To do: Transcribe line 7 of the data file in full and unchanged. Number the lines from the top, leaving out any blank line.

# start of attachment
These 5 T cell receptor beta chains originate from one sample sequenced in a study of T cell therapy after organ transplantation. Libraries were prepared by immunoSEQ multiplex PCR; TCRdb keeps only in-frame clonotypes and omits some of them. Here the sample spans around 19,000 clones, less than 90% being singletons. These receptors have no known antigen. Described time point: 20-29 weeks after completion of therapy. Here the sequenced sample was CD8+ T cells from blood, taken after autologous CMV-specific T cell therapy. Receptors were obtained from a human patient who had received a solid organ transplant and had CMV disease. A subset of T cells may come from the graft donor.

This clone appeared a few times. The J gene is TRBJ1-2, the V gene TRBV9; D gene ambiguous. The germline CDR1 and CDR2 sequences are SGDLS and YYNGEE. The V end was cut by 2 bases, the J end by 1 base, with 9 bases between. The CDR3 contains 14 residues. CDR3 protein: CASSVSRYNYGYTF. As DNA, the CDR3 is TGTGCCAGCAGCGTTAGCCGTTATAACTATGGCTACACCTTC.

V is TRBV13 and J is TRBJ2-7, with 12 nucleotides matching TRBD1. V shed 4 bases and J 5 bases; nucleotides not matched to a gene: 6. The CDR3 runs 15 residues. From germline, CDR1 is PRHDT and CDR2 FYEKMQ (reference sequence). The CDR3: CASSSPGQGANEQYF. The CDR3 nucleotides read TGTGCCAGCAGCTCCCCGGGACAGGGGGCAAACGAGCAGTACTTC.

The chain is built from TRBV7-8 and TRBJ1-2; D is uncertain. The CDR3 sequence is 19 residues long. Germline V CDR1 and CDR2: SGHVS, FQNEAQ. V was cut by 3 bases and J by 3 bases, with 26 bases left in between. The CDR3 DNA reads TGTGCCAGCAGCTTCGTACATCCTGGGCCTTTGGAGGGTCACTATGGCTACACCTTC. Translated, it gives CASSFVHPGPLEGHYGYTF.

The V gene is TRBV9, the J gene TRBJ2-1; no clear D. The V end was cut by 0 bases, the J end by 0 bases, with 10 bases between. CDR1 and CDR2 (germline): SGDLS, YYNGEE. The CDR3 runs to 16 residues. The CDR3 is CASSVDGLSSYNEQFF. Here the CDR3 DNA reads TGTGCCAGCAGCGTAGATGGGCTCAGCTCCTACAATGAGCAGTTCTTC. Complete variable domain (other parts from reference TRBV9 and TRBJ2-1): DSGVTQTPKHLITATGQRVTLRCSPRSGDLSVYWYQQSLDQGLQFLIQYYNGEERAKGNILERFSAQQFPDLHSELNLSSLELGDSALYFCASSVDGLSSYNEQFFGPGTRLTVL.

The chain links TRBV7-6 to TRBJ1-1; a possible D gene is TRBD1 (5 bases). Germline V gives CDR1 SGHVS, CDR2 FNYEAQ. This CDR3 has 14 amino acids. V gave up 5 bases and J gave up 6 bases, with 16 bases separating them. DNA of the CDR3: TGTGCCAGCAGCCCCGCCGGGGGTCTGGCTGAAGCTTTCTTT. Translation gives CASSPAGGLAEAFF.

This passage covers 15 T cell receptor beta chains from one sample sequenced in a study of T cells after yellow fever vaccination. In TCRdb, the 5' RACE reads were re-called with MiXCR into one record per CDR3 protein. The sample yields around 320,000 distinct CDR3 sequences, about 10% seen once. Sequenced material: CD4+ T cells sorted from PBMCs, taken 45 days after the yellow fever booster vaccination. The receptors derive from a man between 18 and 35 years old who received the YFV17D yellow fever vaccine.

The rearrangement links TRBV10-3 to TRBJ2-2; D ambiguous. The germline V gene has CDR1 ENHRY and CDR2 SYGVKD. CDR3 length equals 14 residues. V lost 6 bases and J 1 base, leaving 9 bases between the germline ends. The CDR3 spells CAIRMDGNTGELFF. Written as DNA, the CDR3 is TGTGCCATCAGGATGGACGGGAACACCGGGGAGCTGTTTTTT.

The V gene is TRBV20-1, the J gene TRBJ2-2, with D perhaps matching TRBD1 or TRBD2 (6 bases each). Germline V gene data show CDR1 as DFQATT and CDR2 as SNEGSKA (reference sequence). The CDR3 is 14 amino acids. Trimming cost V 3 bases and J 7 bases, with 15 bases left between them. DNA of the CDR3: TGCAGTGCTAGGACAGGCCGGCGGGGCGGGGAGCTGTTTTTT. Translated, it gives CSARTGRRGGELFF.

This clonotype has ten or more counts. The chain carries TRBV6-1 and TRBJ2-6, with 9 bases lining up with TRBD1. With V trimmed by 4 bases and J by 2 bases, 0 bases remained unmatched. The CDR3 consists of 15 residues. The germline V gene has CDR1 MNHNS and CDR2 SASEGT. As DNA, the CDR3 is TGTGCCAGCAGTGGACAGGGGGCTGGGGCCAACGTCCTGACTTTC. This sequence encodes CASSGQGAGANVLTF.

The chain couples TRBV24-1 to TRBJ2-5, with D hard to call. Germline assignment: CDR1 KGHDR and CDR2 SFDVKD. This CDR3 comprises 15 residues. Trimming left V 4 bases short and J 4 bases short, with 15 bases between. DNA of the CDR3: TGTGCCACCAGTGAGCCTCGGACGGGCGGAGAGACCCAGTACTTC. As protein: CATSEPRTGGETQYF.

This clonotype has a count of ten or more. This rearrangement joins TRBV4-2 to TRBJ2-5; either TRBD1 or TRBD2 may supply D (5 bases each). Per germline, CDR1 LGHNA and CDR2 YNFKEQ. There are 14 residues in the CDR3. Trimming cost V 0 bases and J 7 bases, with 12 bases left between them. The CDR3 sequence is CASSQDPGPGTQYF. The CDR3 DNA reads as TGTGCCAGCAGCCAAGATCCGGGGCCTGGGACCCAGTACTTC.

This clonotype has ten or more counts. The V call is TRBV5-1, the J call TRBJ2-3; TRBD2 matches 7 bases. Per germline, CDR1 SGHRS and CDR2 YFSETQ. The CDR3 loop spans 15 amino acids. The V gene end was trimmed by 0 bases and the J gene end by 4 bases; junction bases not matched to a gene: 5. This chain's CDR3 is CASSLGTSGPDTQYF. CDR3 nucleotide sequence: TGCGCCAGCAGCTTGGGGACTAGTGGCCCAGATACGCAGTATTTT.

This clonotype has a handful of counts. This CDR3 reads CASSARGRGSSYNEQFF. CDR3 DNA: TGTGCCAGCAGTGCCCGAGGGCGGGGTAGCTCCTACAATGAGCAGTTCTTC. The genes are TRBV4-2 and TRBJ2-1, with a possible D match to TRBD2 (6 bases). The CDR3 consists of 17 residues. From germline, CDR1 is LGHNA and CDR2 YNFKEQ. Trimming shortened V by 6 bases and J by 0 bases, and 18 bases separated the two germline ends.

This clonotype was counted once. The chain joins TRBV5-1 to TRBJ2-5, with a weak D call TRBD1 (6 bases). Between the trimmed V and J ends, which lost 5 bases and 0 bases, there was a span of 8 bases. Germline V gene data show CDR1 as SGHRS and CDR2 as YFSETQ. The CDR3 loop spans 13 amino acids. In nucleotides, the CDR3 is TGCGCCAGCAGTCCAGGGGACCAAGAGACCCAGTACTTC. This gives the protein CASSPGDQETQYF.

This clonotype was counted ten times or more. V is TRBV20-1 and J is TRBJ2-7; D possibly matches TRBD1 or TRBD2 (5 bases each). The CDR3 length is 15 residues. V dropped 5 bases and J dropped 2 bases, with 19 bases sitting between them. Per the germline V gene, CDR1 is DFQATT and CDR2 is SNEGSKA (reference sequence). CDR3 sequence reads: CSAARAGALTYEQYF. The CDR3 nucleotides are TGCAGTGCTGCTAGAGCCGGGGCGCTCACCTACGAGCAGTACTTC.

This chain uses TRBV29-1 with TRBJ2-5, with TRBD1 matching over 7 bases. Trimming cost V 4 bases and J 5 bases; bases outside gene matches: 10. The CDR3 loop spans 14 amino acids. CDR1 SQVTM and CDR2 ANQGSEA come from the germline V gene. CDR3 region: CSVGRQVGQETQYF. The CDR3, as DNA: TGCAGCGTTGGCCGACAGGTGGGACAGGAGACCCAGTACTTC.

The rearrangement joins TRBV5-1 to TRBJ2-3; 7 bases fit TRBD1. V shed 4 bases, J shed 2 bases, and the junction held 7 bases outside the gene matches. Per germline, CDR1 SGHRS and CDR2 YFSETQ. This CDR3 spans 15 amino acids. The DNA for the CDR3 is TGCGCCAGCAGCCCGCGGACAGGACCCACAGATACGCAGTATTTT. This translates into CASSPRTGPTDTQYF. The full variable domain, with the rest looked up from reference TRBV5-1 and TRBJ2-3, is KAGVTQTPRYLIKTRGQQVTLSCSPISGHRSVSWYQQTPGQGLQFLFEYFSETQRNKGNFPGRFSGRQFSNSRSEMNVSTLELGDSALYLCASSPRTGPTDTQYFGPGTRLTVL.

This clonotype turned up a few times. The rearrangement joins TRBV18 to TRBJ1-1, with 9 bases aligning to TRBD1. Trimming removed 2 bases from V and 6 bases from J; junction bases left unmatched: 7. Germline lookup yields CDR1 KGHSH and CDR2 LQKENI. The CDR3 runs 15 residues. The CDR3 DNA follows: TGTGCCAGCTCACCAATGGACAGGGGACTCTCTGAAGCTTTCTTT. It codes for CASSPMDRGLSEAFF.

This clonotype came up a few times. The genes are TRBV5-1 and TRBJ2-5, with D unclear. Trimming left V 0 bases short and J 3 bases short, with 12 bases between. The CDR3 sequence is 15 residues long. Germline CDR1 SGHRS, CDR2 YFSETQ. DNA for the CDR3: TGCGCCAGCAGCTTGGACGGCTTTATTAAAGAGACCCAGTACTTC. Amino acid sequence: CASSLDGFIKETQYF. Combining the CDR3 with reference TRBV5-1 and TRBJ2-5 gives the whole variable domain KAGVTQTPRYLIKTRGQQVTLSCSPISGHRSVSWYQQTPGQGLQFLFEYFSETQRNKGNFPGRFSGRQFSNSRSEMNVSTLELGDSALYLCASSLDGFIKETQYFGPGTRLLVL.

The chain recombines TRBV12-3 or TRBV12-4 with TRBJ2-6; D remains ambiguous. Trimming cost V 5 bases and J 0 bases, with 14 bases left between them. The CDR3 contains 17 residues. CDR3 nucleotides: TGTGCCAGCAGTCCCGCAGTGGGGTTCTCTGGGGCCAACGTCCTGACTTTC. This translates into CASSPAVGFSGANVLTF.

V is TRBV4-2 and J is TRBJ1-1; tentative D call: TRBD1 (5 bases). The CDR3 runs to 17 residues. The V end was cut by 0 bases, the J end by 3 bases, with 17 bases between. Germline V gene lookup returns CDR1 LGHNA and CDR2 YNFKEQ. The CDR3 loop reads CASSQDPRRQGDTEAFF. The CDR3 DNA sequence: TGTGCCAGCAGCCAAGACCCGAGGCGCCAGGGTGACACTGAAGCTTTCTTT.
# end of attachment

This passage covers 15 T cell receptor beta chains from one sample sequenced in a study of T cells after yellow fever vaccination. In TCRdb, the 5' RACE reads were re-called with MiXCR into one record per CDR3 protein. The sample yields around 320,000 distinct CDR3 sequences, about 10% seen once. Sequenced material: CD4+ T cells sorted from PBMCs, taken 45 days after the yellow fever booster vaccination. The receptors derive from a man between 18 and 35 years old who received the YFV17D yellow fever vaccine.